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They drive the plot, and Hansen never knows exactly where that plot is going to take him.

Before the unexpected series of events that began yesterday afternoon, for example, Hansen had no intention of ever being here, outside this house, waiting for a SWAT team on an overcast Sunday afternoon.

Schrack had assumed so many different identities during the last few days that he had to actually pause a few moments before in order to quiz himself on some of the vital stats of his newest alias to make sure he didn't screw anything up.

In the empty home of neighbors who are paying me to walk their dogs while they're away visiting an elderly relative.

He is a man so proper, so predictable, that when he occasionally dons a colored shirt, the modest color jolts the eyes of his friends, who are unaccustomed to seeing him in anything other than solid white.

Just outside, hidden in a moving van, there were at least a half dozen more people -- local city cops, the so-called Takedown Team -- all armed and ready to spring at a moment's notice.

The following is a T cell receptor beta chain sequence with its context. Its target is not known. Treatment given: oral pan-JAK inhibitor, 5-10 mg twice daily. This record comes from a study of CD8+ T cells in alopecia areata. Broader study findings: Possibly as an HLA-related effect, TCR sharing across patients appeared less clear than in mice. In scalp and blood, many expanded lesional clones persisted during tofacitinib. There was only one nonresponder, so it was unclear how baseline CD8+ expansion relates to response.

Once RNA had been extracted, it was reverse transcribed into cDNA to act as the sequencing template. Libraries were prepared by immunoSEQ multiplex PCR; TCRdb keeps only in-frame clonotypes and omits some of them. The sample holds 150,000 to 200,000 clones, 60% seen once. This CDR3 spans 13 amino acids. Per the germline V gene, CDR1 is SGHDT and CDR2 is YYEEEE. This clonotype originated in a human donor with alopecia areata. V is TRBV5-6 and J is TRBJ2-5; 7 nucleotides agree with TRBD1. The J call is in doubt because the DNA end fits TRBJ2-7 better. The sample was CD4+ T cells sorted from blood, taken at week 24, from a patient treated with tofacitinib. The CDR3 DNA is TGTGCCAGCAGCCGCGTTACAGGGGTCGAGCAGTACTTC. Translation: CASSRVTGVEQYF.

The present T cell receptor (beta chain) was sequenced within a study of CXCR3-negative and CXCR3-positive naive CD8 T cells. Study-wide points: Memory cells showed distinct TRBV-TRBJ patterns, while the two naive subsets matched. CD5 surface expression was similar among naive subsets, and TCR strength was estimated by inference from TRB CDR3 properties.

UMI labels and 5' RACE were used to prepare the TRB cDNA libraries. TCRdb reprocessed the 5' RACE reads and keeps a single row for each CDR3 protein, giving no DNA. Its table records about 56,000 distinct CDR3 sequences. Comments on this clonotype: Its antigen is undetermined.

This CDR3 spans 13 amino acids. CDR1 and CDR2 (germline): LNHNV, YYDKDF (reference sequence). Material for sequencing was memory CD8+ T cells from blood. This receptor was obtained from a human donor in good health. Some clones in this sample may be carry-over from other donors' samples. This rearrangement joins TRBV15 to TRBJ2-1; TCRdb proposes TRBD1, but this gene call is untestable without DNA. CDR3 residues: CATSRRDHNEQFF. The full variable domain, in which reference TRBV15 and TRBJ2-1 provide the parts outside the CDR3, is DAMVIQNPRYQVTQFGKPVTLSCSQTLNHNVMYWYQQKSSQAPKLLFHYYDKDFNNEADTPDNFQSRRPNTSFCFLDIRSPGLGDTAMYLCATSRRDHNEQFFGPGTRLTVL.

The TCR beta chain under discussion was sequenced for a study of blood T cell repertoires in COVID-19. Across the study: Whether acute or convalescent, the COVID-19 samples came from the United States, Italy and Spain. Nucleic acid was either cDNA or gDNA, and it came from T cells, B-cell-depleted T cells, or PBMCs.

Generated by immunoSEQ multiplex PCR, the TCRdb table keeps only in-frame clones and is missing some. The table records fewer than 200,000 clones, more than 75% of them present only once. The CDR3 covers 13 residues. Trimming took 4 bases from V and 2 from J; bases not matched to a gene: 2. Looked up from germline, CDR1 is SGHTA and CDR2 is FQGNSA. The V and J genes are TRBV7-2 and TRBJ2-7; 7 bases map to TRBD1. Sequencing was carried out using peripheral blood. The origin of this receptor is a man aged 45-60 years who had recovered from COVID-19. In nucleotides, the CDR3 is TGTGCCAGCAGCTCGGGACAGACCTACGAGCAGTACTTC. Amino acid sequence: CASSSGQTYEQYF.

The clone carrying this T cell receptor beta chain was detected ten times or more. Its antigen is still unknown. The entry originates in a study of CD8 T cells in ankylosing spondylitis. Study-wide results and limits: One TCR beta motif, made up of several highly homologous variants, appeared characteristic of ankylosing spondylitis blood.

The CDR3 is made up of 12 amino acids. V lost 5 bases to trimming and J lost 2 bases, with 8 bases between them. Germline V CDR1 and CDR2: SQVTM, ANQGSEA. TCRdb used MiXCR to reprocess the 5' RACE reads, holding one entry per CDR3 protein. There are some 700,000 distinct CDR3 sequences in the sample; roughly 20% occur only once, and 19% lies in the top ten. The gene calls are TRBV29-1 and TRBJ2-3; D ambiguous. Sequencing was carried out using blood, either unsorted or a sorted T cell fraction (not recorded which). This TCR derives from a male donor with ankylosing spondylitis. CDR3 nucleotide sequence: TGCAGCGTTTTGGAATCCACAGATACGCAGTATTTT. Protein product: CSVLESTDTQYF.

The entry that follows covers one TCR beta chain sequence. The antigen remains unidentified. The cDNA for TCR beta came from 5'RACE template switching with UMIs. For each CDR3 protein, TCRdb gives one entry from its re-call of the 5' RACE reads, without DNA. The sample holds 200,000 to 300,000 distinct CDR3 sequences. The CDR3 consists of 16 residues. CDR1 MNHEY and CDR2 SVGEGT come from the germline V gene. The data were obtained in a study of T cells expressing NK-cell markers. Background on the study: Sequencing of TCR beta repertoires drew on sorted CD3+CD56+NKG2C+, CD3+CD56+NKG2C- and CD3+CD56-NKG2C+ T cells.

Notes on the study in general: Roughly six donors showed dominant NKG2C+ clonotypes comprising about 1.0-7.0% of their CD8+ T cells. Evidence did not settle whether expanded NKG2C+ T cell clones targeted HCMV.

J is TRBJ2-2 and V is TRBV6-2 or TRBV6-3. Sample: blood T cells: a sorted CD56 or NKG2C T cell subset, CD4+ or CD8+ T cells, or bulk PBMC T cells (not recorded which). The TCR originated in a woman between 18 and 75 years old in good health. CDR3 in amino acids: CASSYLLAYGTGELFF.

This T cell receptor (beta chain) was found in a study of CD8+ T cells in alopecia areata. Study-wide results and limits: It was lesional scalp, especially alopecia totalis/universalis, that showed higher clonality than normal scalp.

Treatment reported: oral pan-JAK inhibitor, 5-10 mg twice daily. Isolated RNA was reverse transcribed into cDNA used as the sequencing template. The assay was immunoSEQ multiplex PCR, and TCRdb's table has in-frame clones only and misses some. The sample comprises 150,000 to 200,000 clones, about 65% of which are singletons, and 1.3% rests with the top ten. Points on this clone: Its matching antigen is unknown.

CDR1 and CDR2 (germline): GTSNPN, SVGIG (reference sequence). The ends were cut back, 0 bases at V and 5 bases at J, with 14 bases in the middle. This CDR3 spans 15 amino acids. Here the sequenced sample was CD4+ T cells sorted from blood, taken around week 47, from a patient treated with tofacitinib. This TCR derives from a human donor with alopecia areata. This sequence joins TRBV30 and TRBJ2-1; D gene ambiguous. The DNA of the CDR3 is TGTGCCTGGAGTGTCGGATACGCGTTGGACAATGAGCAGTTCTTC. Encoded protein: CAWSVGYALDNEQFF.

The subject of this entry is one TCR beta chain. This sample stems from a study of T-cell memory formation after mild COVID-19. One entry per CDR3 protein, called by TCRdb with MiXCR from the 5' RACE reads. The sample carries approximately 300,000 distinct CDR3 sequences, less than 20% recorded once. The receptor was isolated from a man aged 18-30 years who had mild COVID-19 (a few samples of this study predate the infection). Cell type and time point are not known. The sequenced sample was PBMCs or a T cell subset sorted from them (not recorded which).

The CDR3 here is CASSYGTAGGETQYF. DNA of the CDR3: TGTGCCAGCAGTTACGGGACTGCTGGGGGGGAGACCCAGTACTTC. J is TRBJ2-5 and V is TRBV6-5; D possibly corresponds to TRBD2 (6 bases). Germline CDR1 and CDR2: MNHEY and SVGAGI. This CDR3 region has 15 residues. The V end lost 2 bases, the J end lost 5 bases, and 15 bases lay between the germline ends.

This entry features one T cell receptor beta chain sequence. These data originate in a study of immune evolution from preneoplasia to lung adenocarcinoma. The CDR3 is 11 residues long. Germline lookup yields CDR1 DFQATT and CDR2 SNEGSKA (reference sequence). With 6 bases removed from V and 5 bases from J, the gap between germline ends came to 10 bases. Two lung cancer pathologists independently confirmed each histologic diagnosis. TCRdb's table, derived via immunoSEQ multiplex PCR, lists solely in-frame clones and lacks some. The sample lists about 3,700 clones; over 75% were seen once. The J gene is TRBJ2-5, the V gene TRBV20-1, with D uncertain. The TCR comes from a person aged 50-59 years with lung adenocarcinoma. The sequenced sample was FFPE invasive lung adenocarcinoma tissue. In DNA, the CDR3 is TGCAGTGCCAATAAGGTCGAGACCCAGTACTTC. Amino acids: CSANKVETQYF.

A couple of months ago, when Schrack showed up at an audition at the NBC studios in Burbank, California, he hadn't really known what he was getting himself into.

The cameraman zooms in past the cop to the patio area beyond, to a lattice of firewood and the blur of something green. While the shot of this particular wheelbarrow is superfluous to the television program being filmed here today and will be edited out along with most of the rest of this raw footage, there happens to be a story about the man inside the house in which a wheelbarrow plays a much more prominent role.

The story begins more than two decades ago, at a party in another house not far from this one.